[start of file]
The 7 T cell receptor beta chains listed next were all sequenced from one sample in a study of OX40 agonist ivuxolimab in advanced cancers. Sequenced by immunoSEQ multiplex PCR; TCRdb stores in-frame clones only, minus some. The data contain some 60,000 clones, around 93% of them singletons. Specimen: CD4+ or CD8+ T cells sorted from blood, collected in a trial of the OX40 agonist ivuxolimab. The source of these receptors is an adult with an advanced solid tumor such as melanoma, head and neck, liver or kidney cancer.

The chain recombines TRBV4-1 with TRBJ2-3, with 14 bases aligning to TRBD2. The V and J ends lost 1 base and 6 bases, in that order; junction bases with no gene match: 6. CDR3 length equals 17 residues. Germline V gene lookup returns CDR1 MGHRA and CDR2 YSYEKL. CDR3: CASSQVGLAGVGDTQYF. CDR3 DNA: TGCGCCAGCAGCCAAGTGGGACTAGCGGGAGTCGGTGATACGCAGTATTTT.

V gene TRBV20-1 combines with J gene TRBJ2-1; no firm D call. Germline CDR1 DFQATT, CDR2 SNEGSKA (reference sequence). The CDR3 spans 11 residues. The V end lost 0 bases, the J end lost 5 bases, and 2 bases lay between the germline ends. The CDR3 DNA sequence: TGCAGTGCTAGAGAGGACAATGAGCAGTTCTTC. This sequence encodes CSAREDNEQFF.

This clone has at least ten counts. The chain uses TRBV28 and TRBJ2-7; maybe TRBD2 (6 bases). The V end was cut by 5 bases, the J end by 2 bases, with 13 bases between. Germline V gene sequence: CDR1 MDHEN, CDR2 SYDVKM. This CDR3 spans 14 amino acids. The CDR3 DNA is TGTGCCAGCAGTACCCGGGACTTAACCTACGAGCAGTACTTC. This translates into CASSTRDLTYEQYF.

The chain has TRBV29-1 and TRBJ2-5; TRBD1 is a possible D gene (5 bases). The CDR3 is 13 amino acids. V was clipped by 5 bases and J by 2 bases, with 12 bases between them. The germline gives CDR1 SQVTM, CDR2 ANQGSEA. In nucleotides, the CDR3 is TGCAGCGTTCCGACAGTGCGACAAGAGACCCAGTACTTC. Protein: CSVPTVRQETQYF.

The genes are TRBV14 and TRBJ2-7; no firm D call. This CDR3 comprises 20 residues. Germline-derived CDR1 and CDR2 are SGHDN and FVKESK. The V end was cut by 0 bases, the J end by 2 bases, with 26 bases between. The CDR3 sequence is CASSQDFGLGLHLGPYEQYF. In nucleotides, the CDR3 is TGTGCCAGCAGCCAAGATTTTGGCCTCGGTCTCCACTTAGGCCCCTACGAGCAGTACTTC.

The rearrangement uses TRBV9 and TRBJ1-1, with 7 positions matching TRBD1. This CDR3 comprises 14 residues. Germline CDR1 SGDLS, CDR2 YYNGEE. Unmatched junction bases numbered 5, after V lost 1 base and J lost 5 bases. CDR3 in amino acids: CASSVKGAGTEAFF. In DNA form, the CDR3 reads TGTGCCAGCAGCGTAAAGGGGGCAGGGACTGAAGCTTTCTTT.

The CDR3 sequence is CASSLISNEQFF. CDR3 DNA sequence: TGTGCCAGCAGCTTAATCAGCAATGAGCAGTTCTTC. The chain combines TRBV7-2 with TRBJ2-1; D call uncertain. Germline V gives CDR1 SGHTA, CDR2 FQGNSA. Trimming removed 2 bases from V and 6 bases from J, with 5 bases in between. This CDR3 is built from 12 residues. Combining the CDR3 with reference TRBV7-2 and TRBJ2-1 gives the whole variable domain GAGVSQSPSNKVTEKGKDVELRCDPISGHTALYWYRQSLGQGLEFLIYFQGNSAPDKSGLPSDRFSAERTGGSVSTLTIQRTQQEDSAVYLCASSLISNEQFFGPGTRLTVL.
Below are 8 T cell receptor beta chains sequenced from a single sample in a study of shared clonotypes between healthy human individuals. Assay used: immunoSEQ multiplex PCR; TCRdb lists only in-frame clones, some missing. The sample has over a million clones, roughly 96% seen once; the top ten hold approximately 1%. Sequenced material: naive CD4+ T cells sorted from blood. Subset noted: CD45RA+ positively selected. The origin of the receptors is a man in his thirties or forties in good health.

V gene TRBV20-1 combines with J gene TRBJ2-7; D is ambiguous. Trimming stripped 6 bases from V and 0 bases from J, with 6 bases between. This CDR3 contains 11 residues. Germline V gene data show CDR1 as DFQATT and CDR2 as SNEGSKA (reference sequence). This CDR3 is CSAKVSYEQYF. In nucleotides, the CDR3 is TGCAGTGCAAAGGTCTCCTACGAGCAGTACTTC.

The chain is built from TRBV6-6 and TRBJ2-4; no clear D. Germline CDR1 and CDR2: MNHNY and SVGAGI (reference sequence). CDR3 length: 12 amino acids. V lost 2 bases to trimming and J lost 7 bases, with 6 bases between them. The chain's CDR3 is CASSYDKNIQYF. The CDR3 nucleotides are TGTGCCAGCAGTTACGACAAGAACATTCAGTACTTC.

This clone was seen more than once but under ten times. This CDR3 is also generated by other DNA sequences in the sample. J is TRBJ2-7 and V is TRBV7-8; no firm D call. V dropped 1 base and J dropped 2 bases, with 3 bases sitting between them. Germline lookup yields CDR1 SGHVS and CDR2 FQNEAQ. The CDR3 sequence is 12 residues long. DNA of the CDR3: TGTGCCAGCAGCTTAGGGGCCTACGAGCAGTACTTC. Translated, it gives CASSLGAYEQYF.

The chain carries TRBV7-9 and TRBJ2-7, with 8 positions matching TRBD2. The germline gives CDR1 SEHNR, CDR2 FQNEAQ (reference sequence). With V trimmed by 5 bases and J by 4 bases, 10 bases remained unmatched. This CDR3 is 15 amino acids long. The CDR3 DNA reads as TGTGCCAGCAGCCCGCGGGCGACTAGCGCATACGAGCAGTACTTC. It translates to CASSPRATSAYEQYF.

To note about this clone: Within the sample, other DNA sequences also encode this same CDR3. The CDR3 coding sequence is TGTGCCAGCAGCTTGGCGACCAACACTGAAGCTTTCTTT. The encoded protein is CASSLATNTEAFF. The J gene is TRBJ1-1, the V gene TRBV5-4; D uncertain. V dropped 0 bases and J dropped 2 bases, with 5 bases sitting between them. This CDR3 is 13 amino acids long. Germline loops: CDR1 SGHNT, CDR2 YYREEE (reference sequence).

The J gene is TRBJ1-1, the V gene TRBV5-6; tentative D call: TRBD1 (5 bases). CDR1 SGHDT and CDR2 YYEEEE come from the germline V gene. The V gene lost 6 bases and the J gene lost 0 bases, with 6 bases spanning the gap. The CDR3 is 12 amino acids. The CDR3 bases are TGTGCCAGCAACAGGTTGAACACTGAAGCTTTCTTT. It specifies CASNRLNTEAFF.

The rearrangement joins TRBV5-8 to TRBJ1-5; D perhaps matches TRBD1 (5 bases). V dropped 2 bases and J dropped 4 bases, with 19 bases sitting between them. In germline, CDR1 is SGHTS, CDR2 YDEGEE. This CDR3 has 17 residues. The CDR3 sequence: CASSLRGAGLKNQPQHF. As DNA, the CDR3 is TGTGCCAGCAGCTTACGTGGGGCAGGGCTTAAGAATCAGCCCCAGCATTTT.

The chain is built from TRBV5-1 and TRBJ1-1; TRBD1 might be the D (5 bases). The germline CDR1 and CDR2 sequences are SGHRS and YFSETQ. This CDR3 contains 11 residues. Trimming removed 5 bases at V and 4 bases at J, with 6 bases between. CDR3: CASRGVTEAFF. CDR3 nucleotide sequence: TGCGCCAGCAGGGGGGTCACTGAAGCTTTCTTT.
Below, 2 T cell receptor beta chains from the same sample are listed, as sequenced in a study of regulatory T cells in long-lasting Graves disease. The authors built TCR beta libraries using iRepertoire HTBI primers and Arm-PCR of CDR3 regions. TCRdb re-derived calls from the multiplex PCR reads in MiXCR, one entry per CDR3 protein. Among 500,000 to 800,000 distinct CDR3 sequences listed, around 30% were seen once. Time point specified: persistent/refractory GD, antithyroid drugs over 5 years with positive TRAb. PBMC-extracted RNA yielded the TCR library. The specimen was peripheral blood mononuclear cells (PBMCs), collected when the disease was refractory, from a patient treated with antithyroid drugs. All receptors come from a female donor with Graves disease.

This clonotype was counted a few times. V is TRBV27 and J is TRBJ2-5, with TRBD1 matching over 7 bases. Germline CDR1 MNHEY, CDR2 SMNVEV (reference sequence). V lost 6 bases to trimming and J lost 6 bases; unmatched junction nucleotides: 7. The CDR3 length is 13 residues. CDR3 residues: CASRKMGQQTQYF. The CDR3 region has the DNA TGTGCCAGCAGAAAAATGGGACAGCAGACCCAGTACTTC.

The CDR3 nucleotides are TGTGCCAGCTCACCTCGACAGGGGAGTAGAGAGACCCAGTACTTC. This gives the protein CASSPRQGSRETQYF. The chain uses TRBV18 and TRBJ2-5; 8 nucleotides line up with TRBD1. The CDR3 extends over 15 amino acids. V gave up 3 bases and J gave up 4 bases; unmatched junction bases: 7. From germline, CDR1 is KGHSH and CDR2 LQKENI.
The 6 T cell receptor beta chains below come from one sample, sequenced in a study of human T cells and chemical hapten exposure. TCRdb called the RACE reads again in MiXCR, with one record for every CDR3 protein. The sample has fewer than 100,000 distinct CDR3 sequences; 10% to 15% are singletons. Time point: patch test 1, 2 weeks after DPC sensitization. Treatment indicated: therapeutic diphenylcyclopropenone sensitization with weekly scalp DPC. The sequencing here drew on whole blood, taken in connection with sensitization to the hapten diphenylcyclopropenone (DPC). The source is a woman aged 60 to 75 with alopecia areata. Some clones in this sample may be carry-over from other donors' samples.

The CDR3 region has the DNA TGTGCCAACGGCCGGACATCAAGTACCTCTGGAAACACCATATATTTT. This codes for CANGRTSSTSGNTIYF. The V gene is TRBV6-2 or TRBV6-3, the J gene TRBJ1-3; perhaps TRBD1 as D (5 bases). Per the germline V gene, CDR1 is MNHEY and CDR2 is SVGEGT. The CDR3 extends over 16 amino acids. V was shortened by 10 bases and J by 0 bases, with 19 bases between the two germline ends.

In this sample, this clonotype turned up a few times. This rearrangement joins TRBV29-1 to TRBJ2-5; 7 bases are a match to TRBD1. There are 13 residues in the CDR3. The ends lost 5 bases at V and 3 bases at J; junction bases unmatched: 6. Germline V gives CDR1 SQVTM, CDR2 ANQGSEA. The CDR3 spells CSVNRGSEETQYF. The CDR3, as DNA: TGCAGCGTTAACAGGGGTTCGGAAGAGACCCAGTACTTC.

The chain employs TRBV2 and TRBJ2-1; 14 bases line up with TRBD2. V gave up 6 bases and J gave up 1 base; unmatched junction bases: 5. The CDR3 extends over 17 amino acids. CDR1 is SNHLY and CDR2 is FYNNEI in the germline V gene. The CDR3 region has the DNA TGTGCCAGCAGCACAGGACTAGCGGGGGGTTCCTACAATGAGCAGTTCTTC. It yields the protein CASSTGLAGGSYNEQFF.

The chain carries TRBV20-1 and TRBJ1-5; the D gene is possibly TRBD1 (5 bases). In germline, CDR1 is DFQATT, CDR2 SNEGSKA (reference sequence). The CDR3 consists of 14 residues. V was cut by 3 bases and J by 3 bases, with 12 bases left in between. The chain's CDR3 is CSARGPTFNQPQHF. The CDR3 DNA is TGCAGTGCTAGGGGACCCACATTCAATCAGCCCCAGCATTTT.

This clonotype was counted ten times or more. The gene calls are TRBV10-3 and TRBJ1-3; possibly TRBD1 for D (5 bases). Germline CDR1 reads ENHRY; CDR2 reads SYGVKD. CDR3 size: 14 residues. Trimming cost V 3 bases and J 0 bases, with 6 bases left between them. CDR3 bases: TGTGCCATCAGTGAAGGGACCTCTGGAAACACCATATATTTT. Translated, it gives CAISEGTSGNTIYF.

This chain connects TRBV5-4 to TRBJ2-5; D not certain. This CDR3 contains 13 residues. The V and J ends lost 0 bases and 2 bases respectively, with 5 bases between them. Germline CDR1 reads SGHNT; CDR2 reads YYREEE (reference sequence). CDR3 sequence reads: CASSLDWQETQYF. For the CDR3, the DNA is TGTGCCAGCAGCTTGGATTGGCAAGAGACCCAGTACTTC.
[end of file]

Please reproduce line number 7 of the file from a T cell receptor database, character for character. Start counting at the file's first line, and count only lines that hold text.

The rearrangement uses TRBV9 and TRBJ1-1, with 7 positions matching TRBD1. This CDR3 comprises 14 residues. Germline CDR1 SGDLS, CDR2 YYNGEE. Unmatched junction bases numbered 5, after V lost 1 base and J lost 5 bases. CDR3 in amino acids: CASSVKGAGTEAFF. In DNA form, the CDR3 reads TGTGCCAGCAGCGTAAAGGGGGCAGGGACTGAAGCTTTCTTT.